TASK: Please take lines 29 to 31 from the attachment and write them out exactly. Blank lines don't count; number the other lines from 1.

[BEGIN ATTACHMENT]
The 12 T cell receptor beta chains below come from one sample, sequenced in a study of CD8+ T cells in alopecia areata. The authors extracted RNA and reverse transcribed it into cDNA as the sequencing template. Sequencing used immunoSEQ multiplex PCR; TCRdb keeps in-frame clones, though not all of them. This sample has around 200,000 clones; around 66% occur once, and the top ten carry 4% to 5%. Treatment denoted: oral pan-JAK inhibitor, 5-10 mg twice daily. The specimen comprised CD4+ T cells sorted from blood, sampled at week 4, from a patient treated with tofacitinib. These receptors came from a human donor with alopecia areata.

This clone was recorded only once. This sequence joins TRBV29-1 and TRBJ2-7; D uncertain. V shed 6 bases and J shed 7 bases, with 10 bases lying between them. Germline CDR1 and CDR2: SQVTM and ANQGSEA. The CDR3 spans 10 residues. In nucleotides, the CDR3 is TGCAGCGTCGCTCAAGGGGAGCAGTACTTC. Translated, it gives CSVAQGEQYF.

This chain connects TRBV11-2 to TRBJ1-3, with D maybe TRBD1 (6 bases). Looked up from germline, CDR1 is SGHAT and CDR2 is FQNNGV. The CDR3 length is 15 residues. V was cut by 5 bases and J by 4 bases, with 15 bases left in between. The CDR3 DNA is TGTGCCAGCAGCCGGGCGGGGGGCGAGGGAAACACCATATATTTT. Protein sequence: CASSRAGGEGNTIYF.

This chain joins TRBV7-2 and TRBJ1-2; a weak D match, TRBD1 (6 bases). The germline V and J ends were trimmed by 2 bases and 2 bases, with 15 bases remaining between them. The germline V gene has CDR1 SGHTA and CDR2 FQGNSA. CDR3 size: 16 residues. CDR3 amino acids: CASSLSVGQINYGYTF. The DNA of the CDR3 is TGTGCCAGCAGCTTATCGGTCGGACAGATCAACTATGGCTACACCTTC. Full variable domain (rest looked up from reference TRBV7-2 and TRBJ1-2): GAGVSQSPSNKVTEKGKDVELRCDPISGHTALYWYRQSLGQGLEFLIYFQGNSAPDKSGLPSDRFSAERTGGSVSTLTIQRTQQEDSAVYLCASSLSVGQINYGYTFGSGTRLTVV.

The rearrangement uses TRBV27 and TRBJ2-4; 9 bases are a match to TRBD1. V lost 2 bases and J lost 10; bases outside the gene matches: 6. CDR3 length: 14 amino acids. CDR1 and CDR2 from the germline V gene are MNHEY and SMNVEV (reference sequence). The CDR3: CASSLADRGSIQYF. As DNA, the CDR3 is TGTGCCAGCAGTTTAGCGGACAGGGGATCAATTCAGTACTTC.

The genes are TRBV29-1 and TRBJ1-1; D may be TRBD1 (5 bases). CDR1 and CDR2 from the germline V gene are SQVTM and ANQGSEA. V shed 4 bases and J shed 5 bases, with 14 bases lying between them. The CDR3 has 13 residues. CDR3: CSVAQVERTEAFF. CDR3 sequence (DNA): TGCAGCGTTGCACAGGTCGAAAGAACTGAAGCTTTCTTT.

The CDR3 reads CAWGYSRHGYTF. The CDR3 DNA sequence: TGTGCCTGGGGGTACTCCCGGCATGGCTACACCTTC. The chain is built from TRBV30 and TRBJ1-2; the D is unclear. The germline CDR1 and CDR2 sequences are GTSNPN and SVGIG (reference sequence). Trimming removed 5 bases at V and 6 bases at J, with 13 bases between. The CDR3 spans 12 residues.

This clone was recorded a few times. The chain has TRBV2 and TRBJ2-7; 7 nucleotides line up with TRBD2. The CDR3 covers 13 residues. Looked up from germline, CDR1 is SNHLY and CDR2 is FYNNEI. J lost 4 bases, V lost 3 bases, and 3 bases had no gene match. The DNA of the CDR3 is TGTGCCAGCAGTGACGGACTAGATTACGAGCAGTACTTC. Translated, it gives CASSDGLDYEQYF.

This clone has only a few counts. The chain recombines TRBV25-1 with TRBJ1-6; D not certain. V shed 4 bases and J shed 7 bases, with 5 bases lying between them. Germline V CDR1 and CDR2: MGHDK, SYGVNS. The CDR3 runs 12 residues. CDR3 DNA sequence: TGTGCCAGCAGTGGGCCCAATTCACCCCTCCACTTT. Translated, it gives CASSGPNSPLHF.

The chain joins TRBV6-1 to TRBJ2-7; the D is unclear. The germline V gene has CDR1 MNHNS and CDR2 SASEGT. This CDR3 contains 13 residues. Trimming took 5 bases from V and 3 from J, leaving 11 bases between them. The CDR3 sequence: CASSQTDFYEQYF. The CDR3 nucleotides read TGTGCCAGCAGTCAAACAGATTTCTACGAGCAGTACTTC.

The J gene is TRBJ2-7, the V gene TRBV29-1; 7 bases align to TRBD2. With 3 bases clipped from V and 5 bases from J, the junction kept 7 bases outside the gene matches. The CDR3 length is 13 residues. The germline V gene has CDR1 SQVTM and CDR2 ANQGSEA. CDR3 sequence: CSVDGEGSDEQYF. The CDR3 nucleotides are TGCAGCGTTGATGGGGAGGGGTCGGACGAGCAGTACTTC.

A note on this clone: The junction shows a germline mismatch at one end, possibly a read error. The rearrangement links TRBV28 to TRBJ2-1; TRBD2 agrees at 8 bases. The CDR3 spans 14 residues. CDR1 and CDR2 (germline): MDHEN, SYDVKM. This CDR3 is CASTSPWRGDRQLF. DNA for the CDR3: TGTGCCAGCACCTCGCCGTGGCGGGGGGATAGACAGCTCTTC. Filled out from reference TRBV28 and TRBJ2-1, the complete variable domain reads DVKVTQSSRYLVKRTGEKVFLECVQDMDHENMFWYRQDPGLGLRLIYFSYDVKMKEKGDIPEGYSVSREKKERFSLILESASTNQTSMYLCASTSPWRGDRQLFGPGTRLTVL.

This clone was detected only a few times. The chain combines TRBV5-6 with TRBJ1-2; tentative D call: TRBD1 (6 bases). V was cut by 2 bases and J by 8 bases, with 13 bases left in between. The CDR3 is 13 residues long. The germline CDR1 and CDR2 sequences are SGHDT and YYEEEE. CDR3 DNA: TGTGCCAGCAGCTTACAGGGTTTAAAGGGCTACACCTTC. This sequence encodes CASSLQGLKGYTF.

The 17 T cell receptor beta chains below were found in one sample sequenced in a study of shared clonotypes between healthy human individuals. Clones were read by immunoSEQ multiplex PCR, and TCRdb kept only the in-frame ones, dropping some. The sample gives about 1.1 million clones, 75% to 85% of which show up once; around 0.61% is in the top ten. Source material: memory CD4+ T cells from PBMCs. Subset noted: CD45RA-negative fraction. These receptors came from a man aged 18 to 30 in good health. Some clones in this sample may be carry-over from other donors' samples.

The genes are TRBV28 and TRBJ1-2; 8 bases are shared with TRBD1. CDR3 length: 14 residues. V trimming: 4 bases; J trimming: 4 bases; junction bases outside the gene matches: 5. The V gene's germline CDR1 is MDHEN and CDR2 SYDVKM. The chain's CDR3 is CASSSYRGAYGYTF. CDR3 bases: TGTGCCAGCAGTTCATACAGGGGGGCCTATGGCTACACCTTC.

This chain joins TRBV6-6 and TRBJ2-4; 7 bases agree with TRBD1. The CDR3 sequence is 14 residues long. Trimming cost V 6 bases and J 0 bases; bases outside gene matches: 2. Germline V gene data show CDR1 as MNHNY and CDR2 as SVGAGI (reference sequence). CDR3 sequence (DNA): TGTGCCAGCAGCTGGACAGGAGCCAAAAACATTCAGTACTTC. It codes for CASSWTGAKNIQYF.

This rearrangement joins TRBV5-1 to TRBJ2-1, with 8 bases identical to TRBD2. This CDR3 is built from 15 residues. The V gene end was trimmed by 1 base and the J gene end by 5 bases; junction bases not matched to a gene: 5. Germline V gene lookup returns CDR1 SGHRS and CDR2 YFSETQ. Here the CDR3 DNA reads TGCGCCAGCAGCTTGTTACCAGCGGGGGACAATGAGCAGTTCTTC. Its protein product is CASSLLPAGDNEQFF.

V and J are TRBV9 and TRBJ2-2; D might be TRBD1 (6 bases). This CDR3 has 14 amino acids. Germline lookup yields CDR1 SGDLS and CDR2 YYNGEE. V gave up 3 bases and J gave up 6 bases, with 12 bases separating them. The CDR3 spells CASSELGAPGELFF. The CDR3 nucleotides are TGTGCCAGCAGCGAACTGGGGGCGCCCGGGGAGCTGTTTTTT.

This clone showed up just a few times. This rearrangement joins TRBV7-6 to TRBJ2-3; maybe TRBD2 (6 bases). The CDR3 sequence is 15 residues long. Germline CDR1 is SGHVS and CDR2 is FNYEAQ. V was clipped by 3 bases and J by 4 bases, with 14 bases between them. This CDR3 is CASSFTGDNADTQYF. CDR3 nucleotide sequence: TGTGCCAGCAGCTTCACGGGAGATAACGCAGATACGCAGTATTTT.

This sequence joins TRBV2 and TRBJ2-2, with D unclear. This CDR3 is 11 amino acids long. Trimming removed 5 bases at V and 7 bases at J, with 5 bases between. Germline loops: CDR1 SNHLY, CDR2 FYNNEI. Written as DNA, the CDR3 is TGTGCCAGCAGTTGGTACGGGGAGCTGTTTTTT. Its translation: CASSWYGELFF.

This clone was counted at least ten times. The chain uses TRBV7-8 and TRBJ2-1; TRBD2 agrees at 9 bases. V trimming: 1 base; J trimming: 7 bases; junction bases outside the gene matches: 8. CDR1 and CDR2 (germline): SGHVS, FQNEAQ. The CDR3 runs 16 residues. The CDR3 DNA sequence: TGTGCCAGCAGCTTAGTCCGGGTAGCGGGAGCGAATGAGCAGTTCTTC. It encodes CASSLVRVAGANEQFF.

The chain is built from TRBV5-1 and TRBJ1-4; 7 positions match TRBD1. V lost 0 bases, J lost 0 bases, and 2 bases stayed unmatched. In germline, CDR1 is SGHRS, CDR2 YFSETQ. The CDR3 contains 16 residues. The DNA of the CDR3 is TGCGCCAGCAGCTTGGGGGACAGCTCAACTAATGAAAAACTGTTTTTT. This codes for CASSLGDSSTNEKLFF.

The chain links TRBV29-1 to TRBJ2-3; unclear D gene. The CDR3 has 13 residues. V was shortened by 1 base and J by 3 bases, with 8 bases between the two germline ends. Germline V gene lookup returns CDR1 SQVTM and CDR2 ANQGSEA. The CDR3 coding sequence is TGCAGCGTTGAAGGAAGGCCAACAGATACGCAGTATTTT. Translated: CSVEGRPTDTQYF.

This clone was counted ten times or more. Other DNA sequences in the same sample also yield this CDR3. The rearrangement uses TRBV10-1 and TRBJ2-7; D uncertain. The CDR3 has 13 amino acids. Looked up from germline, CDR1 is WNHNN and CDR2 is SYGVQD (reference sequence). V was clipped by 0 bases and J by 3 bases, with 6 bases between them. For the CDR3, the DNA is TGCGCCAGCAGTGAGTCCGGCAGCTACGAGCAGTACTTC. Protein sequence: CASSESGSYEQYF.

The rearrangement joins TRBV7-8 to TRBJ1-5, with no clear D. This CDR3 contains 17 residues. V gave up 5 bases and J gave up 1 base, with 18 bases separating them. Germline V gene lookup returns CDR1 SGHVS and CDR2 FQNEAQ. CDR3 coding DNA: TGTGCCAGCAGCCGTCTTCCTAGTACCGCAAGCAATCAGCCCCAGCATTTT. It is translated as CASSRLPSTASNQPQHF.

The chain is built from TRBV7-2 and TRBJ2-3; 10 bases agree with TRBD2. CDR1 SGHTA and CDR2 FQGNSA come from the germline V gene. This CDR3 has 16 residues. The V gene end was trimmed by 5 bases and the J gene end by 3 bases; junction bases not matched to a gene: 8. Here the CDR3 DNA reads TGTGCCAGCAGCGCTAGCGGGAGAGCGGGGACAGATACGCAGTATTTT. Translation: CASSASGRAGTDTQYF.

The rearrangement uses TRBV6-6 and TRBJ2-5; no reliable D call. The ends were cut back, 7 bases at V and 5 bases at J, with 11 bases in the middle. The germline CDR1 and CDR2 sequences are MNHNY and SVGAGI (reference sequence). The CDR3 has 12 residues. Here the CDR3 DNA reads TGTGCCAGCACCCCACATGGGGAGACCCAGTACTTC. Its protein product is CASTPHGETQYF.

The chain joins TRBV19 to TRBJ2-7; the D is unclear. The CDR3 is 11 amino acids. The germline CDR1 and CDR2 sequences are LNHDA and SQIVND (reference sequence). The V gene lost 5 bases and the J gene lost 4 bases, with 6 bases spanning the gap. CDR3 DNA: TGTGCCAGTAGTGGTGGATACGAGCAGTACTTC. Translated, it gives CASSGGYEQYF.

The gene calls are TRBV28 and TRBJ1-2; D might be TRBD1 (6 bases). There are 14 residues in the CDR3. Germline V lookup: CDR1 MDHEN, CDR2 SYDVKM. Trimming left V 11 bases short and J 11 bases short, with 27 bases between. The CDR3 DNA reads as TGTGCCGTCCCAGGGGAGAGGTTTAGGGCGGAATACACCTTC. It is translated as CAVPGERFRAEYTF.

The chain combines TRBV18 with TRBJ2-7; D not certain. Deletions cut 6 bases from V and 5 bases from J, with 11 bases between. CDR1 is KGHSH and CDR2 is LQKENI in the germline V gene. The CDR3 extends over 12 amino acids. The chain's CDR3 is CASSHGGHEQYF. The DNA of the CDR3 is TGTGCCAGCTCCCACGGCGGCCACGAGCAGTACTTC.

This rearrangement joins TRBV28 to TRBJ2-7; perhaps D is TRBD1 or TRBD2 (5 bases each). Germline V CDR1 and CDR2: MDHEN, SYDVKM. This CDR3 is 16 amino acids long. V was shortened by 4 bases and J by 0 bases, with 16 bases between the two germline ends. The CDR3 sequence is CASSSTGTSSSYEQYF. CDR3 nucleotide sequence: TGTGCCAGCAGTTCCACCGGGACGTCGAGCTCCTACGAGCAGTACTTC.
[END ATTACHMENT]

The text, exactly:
The gene calls are TRBV28 and TRBJ1-2; D might be TRBD1 (6 bases). There are 14 residues in the CDR3. Germline V lookup: CDR1 MDHEN, CDR2 SYDVKM. Trimming left V 11 bases short and J 11 bases short, with 27 bases between. The CDR3 DNA reads as TGTGCCGTCCCAGGGGAGAGGTTTAGGGCGGAATACACCTTC. It is translated as CAVPGERFRAEYTF.

The chain combines TRBV18 with TRBJ2-7; D not certain. Deletions cut 6 bases from V and 5 bases from J, with 11 bases between. CDR1 is KGHSH and CDR2 is LQKENI in the germline V gene. The CDR3 extends over 12 amino acids. The chain's CDR3 is CASSHGGHEQYF. The DNA of the CDR3 is TGTGCCAGCTCCCACGGCGGCCACGAGCAGTACTTC.

This rearrangement joins TRBV28 to TRBJ2-7; perhaps D is TRBD1 or TRBD2 (5 bases each). Germline V CDR1 and CDR2: MDHEN, SYDVKM. This CDR3 is 16 amino acids long. V was shortened by 4 bases and J by 0 bases, with 16 bases between the two germline ends. The CDR3 sequence is CASSSTGTSSSYEQYF. CDR3 nucleotide sequence: TGTGCCAGCAGTTCCACCGGGACGTCGAGCTCCTACGAGCAGTACTTC.